Pre-1800s Items (33 total)

In 1791, President Washington appointed Thomas Johnson, Daniel Carroll, and David Stuart commissioners to supervise the planning, design, and construction of the new capital city and surrounding federal district. They oversaw the survey and land…

In February 1792 President George Washington dismissed city planner Major Pierre Charles L'Enfant, who had been hired to design the new capital but continually argued with the Federal City commissioners. One of L'Enfant's most offensive acts was…

David Burnes, one of the original nineteen proprietors of land that created the District of Columbia, lived in this humble cottage overlooking today's Constitution Avenue. Burnes owned 700 acres encompassing the heart of downtown, including the…

In 1791, Andrew Ellicott surveyed the future city of Washington, taking the place of Pierre Charles L'Enfant, the city's original designer. While Ellicott reshaped many intricacies of L'Enfant's plans for grand views, fountains, and public buildings,…

This ticket is one from a collection of 20 lottery tickets of the Washington City Canal lottery "for cutting the canal, through the City of Washington to the Eastern Branch harbour." Eight tickets are signed by Notley Young, four by Daniel Carroll,…

Notley Young's plantation bordering the Potomac was among the lands appropriated for the city of Washington and its public buildings. These site plans show the plantation's original grounds, buildings, slave quarters, overseer's house, gardens, water…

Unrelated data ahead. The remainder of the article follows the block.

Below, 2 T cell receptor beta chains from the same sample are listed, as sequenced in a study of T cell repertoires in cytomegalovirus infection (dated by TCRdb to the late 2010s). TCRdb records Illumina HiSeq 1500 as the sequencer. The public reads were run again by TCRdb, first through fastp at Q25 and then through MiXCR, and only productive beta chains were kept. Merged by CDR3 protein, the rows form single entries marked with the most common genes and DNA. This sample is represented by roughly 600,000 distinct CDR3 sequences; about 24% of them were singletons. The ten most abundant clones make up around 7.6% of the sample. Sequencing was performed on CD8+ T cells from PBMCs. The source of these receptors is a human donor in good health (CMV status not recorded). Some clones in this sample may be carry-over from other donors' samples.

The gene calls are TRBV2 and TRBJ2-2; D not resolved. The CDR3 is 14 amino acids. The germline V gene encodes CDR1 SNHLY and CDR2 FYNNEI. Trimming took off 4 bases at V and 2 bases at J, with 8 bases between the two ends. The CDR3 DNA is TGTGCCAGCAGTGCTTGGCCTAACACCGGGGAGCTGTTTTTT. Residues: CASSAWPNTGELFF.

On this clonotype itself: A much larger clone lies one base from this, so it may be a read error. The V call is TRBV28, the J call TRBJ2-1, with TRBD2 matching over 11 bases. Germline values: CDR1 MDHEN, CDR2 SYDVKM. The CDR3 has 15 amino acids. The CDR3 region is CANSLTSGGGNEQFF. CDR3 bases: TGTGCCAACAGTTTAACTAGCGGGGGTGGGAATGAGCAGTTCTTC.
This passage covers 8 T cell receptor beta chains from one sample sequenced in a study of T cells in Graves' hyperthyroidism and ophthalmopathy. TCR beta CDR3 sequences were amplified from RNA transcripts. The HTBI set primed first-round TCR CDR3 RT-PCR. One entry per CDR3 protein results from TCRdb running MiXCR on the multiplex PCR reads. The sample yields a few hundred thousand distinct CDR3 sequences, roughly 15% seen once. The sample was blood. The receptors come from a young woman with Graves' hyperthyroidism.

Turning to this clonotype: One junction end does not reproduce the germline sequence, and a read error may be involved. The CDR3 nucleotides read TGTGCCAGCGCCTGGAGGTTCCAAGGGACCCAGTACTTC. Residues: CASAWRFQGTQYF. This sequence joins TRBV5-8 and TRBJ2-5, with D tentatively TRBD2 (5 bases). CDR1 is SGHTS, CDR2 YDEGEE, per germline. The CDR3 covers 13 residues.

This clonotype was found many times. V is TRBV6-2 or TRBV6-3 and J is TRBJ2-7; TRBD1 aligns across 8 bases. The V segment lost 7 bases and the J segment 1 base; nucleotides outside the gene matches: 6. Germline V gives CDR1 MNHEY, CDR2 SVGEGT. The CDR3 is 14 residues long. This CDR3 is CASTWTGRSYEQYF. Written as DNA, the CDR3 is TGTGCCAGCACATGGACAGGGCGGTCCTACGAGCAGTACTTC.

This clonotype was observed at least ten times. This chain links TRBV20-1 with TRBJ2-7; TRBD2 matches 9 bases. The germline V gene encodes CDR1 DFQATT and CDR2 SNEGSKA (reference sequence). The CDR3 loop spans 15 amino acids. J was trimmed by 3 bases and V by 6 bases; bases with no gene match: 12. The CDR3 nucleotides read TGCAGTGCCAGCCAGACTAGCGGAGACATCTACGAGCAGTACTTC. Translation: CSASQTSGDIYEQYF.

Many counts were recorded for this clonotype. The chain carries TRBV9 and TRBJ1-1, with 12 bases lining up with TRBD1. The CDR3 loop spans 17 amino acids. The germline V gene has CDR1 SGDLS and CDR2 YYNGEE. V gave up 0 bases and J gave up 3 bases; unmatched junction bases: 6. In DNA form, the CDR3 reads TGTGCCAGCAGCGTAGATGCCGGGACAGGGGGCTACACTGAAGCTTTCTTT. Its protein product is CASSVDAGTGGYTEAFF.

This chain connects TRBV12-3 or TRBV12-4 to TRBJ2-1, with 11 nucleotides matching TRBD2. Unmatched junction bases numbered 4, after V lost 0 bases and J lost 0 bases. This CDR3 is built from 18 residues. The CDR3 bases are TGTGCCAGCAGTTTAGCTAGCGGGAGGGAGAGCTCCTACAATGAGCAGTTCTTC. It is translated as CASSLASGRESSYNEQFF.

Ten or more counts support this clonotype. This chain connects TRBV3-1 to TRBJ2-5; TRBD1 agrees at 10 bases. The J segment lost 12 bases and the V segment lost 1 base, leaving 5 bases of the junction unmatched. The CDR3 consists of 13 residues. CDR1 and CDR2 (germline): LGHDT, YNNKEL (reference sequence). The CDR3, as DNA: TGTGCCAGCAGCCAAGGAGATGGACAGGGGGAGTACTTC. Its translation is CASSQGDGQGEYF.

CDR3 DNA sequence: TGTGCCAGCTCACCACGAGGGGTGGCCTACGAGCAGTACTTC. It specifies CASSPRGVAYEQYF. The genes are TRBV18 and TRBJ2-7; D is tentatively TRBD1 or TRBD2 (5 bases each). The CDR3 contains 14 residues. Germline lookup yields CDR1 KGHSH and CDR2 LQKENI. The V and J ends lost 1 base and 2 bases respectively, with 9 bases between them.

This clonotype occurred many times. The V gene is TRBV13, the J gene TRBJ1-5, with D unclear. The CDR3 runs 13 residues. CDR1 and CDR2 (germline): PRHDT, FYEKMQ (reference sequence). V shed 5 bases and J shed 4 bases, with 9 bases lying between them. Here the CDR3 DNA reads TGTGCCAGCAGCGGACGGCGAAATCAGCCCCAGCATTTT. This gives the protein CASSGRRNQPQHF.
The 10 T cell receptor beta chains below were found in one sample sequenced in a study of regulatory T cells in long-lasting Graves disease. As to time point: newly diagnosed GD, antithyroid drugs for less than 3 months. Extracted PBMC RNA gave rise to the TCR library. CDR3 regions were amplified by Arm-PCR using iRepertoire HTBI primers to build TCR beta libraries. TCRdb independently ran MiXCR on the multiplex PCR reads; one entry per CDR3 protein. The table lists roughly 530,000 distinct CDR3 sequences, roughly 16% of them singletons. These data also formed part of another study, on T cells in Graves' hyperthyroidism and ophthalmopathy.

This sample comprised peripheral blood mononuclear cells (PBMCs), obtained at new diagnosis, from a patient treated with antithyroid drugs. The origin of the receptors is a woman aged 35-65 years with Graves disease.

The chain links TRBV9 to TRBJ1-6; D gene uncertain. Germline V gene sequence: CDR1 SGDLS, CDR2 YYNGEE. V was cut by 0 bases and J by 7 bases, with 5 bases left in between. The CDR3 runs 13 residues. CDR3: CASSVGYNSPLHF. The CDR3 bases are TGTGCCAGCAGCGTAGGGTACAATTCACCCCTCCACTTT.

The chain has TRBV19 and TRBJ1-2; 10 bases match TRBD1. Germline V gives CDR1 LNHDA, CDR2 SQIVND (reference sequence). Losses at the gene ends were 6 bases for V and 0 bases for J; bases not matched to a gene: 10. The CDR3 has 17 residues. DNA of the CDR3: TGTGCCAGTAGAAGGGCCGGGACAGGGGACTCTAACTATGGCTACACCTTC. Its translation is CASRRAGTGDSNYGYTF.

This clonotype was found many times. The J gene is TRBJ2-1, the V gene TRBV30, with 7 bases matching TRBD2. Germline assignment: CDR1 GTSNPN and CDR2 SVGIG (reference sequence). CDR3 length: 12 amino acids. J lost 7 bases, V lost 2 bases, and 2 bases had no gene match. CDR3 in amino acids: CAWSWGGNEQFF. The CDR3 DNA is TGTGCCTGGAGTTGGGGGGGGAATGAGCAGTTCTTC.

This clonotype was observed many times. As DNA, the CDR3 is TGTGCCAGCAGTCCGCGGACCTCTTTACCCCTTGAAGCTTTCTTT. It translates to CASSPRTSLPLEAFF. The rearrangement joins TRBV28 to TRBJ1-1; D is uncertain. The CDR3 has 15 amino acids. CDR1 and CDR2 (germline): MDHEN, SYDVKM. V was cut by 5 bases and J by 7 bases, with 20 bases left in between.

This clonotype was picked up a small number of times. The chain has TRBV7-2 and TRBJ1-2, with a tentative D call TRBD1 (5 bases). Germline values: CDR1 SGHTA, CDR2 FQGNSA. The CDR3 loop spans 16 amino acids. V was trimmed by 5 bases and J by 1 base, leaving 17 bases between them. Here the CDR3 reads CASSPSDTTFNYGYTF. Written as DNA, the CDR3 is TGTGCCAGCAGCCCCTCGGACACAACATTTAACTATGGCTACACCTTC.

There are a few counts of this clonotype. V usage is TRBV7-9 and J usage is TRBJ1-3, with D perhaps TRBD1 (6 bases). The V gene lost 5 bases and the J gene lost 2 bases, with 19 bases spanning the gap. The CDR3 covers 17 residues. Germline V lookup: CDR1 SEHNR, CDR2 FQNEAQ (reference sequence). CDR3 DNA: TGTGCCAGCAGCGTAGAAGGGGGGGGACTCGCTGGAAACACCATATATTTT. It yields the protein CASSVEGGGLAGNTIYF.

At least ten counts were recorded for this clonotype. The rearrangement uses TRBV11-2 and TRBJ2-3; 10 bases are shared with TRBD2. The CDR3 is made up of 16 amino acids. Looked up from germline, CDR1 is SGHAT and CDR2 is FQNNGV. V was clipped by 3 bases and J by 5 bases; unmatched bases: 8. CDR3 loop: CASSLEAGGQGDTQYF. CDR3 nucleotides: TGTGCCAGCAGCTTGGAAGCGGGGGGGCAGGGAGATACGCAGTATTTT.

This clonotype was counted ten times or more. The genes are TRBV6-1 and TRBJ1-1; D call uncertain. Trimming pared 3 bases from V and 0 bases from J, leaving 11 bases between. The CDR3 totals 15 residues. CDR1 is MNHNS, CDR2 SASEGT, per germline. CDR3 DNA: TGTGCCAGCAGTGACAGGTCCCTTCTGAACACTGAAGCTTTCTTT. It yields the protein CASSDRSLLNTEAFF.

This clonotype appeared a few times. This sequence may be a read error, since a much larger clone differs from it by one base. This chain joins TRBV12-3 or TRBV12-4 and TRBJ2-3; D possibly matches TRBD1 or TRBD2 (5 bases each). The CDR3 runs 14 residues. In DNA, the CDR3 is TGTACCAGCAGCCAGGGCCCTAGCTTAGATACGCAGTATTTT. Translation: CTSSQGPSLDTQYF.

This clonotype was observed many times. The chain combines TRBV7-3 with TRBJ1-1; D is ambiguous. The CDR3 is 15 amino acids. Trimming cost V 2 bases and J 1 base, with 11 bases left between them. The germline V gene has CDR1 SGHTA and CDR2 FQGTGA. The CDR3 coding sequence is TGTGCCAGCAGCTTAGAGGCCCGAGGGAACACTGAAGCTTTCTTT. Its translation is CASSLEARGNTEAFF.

This early aquatint shows the landscape surrounding Washington. Looking east from the land of the federal city, it shows views of the Potomac River.

Three-quarters of a century of a century after the founding of the city of Washington, Dr. Joseph Toner, an amateur historian of the District of Columbia, decided to find out who had owned the land of the nation's capital before the city was…

During the 1890s, archaeologists, geologists, and paleontologist affiliated with the Smithsonian began extensive excavations in stone quarries dotting the land in the District of Columbia. "The spot now the political center of the nation was, in…

In 1607, English colonists established the Jamestown settlement in Virginia at the mouth of the Chesapeake Bay. Captain John Smith and a small party of colonists explored and mapped the Chesapeake Bay, its rivers, and the surrounding lands. The map…
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